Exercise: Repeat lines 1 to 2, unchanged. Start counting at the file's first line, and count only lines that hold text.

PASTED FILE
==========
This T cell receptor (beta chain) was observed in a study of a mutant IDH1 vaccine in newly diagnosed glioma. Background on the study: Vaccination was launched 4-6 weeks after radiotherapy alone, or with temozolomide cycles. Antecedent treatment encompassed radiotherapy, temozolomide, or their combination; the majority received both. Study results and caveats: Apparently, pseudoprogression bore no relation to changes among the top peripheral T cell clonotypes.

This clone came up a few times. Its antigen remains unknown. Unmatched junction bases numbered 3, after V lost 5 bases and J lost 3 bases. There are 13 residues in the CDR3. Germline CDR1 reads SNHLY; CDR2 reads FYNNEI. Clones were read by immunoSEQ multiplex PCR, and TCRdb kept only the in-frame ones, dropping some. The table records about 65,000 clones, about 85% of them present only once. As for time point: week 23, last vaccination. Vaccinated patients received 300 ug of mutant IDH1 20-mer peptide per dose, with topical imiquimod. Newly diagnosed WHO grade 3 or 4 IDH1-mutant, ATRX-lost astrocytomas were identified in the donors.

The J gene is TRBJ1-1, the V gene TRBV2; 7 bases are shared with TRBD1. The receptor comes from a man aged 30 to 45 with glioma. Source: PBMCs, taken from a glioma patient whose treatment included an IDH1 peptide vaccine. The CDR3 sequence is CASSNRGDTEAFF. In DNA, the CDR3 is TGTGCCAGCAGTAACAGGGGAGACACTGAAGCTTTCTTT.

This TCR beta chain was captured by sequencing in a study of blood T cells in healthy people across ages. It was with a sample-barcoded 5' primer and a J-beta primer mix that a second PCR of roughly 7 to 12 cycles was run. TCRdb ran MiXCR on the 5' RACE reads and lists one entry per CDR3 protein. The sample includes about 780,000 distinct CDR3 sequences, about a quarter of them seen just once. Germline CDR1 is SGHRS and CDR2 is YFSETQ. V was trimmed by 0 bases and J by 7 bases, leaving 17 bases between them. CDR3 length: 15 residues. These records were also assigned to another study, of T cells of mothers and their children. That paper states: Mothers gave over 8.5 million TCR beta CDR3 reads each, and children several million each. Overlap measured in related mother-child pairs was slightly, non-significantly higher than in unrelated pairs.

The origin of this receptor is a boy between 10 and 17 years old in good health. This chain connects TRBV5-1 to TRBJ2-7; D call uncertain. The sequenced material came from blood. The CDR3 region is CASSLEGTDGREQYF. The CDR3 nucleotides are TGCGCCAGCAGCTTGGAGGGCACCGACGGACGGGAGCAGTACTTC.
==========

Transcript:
This T cell receptor (beta chain) was observed in a study of a mutant IDH1 vaccine in newly diagnosed glioma. Background on the study: Vaccination was launched 4-6 weeks after radiotherapy alone, or with temozolomide cycles. Antecedent treatment encompassed radiotherapy, temozolomide, or their combination; the majority received both. Study results and caveats: Apparently, pseudoprogression bore no relation to changes among the top peripheral T cell clonotypes.

This clone came up a few times. Its antigen remains unknown. Unmatched junction bases numbered 3, after V lost 5 bases and J lost 3 bases. There are 13 residues in the CDR3. Germline CDR1 reads SNHLY; CDR2 reads FYNNEI. Clones were read by immunoSEQ multiplex PCR, and TCRdb kept only the in-frame ones, dropping some. The table records about 65,000 clones, about 85% of them present only once. As for time point: week 23, last vaccination. Vaccinated patients received 300 ug of mutant IDH1 20-mer peptide per dose, with topical imiquimod. Newly diagnosed WHO grade 3 or 4 IDH1-mutant, ATRX-lost astrocytomas were identified in the donors.